Gatwick has introduced a range of measures to protect the wellbeing of both passengers and staff as the airport prepares to reopen its North Terminal on June 15th.
The move comes as airlines start scaling up flying programmes in the wake of the Covid-19 shutdown.
New measures include a requirement for passengers to wear a face covering within the airport, with Gatwick staff mandated to wear face coverings in passenger-facing areas of the terminals.
Face mask vending machines will be made available at the airport.
There will also be frequent, enhanced deep cleaning of common-use surfaces throughout the airport, with dedicated teams visible to respond to any passenger concerns on cleanliness.
Social distancing procedures will be in place at check in, security, gate rooms, seating in departure halls and in restaurants, bars and shops, while Perspex screens have been installed throughout the terminals, including check in desks, and gate rooms.
Stewart Wingate, chief executive, Gatwick Airport, said: “Having remained open throughout this pandemic the wellbeing and safety of our passengers and everyone that works at the airport remains our top priority.
“We have introduced a range of new social distancing and hygiene solutions to help this happen so we can all help protect each other when travelling through the airport.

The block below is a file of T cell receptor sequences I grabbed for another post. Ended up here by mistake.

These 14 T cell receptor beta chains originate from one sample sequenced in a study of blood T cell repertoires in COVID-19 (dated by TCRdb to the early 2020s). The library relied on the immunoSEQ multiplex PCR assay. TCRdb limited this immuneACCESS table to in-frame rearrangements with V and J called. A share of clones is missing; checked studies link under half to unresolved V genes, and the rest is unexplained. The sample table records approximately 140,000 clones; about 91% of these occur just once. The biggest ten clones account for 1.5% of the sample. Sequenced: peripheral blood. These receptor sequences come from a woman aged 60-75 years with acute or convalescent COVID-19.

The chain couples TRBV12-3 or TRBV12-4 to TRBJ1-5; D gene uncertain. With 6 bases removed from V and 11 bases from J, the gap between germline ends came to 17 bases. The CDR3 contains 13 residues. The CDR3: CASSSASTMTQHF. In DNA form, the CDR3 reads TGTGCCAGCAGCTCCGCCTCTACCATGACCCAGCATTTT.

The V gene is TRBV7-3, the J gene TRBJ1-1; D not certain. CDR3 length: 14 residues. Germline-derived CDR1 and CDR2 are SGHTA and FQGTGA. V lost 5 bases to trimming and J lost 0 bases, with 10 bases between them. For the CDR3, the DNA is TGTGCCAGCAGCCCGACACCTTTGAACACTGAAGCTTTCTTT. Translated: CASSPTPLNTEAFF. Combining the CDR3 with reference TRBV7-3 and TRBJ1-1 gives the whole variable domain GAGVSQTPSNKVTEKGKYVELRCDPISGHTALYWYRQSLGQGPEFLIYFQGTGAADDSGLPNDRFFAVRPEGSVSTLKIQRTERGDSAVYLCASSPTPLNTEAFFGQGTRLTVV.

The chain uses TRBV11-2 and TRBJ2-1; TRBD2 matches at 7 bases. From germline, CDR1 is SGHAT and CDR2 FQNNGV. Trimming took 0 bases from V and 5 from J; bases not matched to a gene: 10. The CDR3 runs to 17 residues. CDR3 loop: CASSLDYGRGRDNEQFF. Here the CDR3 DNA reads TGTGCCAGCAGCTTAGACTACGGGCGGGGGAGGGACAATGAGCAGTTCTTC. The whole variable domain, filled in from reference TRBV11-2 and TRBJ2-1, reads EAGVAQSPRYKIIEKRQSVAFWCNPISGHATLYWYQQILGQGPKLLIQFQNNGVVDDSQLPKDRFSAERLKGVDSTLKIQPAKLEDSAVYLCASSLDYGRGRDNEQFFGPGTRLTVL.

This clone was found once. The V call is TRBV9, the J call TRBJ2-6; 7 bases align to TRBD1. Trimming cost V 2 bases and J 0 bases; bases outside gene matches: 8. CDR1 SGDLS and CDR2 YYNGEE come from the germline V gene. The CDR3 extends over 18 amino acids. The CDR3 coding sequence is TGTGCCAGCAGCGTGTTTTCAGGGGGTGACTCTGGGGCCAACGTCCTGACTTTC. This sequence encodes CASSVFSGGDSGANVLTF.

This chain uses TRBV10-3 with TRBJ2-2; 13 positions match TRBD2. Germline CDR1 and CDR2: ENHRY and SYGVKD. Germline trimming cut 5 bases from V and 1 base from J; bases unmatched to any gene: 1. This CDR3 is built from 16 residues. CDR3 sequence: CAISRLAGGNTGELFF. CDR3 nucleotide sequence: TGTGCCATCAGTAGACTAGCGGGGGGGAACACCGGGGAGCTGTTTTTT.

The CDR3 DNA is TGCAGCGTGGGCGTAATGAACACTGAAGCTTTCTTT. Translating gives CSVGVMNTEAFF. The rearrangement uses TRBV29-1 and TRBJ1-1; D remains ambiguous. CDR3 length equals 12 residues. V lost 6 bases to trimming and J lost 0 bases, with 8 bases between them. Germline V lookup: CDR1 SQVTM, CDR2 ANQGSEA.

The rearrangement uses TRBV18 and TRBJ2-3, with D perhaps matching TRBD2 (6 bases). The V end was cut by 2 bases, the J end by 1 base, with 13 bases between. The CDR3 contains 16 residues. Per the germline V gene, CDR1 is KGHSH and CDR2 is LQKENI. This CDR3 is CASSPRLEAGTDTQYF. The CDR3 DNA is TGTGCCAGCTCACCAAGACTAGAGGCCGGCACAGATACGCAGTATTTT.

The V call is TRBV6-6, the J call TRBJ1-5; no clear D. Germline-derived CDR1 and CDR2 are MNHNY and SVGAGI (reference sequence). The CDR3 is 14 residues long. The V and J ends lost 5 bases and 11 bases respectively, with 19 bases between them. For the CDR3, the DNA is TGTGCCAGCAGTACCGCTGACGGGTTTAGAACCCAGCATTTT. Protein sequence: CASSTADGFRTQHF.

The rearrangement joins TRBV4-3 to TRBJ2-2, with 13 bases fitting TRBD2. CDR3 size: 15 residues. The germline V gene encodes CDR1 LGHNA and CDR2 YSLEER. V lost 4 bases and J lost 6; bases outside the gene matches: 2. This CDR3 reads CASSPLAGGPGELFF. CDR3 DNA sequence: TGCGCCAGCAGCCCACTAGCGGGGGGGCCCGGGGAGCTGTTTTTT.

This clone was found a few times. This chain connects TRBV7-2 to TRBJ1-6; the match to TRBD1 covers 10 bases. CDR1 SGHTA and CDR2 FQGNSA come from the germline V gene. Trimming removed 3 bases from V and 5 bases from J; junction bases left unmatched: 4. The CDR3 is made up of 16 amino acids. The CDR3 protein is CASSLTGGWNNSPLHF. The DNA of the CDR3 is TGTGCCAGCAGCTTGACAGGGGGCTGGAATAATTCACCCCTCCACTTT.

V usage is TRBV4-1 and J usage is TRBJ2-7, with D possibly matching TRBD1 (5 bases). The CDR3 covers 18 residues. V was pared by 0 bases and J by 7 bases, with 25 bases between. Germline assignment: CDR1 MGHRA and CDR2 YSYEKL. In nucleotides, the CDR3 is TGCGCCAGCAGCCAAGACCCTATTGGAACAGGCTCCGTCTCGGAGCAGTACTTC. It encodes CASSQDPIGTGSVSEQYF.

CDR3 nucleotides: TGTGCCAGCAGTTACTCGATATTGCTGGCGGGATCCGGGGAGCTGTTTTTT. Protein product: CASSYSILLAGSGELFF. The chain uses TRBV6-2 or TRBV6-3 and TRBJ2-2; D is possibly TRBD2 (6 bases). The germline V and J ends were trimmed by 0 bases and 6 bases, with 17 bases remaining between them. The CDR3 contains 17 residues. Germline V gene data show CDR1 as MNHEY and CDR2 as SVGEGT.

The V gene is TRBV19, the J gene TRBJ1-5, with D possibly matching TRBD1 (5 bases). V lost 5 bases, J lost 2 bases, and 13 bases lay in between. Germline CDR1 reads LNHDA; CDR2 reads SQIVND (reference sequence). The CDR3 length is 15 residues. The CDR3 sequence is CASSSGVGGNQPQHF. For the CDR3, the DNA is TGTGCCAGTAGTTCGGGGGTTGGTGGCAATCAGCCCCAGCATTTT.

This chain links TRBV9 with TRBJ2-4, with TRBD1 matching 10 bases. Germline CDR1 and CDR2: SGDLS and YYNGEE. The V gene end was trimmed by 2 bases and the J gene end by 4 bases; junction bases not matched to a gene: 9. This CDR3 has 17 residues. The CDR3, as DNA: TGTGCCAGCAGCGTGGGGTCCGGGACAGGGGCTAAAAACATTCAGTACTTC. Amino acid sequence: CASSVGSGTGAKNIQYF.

“We want people to understand that airports and air travel is a safe environment in this Covid-19 travelling world.”
Gatwick closed the North Terminal in March as the Covid-19 outbreak severely curtailed demand for flights.
Wizz Air, Ryanair, easyJet, Belavia, Vueling and Blue Island will be among the carriers operating from the reopened terminal.
Wingate added: “We are pleased to be in a position to re-open the North Terminal and we look forward to welcoming back easyJet as they restart flights alongside our other airlines.
“The recent government announcement regarding the 14-day quarantine period for passengers arriving into the UK is, in our opinion, already having an impact on the start of air travel recovery.
“We accept the government’s absolute priority is the protection of public health, but we continue to push for regular, country by country reviews of quarantine regulations, based on medical evidence.”